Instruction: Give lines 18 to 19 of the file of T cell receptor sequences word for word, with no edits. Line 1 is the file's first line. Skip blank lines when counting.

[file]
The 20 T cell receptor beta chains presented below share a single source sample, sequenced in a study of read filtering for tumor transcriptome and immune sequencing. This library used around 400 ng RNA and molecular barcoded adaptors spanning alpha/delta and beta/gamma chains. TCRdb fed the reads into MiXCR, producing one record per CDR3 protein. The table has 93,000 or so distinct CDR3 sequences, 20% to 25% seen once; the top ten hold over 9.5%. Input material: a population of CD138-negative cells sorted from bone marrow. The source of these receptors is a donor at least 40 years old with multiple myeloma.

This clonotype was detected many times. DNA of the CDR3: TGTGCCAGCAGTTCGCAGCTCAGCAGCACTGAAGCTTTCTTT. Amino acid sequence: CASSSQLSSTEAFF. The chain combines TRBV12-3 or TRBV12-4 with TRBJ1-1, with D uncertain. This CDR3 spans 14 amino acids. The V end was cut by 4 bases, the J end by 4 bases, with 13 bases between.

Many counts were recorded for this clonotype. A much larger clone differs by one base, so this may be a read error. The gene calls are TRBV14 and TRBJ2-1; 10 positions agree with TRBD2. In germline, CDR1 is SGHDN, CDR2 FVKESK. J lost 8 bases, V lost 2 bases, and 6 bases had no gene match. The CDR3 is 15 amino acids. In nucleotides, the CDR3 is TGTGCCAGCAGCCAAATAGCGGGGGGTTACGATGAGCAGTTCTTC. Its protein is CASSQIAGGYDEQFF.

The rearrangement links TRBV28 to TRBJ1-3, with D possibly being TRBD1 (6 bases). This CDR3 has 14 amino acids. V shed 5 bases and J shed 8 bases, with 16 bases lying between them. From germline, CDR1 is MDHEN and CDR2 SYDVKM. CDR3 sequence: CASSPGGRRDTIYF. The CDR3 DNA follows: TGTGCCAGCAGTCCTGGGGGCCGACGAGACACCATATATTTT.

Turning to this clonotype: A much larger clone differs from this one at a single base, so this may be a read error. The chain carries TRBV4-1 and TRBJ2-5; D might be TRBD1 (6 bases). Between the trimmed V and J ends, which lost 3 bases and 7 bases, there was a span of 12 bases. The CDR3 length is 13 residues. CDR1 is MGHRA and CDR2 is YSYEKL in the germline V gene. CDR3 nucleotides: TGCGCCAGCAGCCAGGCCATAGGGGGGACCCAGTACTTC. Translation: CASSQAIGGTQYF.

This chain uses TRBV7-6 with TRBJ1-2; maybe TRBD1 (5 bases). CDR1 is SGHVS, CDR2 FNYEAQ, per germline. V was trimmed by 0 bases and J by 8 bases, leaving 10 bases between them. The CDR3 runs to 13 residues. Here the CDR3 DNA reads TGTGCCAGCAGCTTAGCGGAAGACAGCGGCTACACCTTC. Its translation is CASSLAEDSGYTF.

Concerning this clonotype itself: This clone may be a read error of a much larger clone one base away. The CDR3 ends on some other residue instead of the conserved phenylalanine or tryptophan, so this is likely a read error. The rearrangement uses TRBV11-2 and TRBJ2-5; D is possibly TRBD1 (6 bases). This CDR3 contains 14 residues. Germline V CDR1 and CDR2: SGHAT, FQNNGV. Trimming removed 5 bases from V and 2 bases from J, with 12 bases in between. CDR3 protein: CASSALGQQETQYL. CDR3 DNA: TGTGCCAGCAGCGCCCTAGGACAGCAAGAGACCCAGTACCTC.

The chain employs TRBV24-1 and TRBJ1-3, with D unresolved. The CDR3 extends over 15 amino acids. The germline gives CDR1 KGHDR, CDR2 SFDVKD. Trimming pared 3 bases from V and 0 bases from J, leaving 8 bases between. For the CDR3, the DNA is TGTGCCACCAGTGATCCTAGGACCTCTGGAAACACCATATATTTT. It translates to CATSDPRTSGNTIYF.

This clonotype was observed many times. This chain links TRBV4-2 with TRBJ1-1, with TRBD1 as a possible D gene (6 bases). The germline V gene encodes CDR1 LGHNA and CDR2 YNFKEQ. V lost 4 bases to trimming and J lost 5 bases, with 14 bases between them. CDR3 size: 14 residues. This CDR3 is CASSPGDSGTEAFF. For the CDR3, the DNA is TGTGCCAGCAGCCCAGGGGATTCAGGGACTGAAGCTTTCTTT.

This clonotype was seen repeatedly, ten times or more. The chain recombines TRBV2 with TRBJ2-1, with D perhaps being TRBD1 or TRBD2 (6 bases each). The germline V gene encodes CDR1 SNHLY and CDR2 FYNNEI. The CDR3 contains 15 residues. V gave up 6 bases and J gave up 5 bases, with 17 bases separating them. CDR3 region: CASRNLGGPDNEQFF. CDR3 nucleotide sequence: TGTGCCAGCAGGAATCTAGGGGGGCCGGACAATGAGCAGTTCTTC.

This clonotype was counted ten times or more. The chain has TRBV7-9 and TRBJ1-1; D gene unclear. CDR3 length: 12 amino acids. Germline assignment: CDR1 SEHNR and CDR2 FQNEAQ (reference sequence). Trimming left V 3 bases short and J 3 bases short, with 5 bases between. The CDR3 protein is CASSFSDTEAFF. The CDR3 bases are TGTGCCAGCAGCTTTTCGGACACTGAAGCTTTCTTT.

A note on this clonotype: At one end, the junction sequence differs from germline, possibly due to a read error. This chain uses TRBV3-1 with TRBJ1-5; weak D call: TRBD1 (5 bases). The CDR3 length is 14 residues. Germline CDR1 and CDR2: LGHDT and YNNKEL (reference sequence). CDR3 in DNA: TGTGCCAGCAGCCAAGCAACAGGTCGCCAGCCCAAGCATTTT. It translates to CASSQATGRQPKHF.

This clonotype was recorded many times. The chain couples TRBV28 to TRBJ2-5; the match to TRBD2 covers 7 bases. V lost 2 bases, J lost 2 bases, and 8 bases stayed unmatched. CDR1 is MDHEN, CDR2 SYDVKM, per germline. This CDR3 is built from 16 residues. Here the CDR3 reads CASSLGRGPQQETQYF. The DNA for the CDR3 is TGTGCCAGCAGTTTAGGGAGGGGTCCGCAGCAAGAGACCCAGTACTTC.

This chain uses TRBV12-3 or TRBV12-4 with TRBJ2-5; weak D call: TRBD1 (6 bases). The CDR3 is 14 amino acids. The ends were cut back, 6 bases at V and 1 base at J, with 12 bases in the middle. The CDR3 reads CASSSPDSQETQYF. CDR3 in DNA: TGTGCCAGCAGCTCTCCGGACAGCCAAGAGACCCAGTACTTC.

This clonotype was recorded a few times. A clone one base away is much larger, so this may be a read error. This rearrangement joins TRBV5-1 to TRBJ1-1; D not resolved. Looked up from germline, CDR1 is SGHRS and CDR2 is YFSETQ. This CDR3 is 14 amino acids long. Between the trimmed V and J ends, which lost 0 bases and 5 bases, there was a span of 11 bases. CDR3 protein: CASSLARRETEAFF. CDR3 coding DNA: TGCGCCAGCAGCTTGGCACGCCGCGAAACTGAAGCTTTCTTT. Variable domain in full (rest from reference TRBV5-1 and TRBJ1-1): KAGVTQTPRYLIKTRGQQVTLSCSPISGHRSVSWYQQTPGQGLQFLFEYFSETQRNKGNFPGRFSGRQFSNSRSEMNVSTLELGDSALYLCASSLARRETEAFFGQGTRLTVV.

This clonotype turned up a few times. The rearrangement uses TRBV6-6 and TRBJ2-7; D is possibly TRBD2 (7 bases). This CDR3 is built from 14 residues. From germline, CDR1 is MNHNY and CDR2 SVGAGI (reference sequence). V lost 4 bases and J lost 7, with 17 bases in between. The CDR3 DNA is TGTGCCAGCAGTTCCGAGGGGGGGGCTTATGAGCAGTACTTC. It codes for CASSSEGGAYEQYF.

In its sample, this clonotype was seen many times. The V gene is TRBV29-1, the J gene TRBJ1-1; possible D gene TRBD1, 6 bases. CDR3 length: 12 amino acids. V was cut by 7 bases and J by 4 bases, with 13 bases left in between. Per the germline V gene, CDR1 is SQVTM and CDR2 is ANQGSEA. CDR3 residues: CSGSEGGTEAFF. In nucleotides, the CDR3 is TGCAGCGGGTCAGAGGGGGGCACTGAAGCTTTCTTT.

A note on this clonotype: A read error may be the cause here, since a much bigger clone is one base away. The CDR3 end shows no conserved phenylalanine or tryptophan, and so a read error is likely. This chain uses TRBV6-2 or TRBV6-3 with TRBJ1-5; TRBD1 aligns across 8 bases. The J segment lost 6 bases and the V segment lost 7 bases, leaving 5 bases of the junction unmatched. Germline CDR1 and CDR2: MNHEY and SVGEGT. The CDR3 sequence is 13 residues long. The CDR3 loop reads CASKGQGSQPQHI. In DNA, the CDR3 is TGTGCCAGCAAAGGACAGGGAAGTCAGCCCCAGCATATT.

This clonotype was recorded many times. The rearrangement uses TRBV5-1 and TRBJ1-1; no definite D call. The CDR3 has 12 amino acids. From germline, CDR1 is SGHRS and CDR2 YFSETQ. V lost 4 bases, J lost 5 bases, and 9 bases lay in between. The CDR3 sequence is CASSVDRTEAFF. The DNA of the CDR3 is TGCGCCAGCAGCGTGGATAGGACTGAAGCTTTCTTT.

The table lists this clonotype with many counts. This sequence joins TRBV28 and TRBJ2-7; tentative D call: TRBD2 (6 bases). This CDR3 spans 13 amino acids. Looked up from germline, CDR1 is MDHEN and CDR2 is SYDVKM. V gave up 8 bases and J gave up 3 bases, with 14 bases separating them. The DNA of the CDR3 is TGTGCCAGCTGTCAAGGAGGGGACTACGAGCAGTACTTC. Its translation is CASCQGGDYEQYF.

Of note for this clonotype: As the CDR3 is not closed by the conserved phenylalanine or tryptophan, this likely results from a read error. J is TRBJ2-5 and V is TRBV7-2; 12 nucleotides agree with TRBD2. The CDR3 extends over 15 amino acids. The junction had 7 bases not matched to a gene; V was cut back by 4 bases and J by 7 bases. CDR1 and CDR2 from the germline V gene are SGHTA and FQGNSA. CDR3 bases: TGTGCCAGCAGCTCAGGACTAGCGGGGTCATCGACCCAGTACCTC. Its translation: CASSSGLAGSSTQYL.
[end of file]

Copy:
A note on this clonotype: A read error may be the cause here, since a much bigger clone is one base away. The CDR3 end shows no conserved phenylalanine or tryptophan, and so a read error is likely. This chain uses TRBV6-2 or TRBV6-3 with TRBJ1-5; TRBD1 aligns across 8 bases. The J segment lost 6 bases and the V segment lost 7 bases, leaving 5 bases of the junction unmatched. Germline CDR1 and CDR2: MNHEY and SVGEGT. The CDR3 sequence is 13 residues long. The CDR3 loop reads CASKGQGSQPQHI. In DNA, the CDR3 is TGTGCCAGCAAAGGACAGGGAAGTCAGCCCCAGCATATT.

This clonotype was recorded many times. The rearrangement uses TRBV5-1 and TRBJ1-1; no definite D call. The CDR3 has 12 amino acids. From germline, CDR1 is SGHRS and CDR2 YFSETQ. V lost 4 bases, J lost 5 bases, and 9 bases lay in between. The CDR3 sequence is CASSVDRTEAFF. The DNA of the CDR3 is TGCGCCAGCAGCGTGGATAGGACTGAAGCTTTCTTT.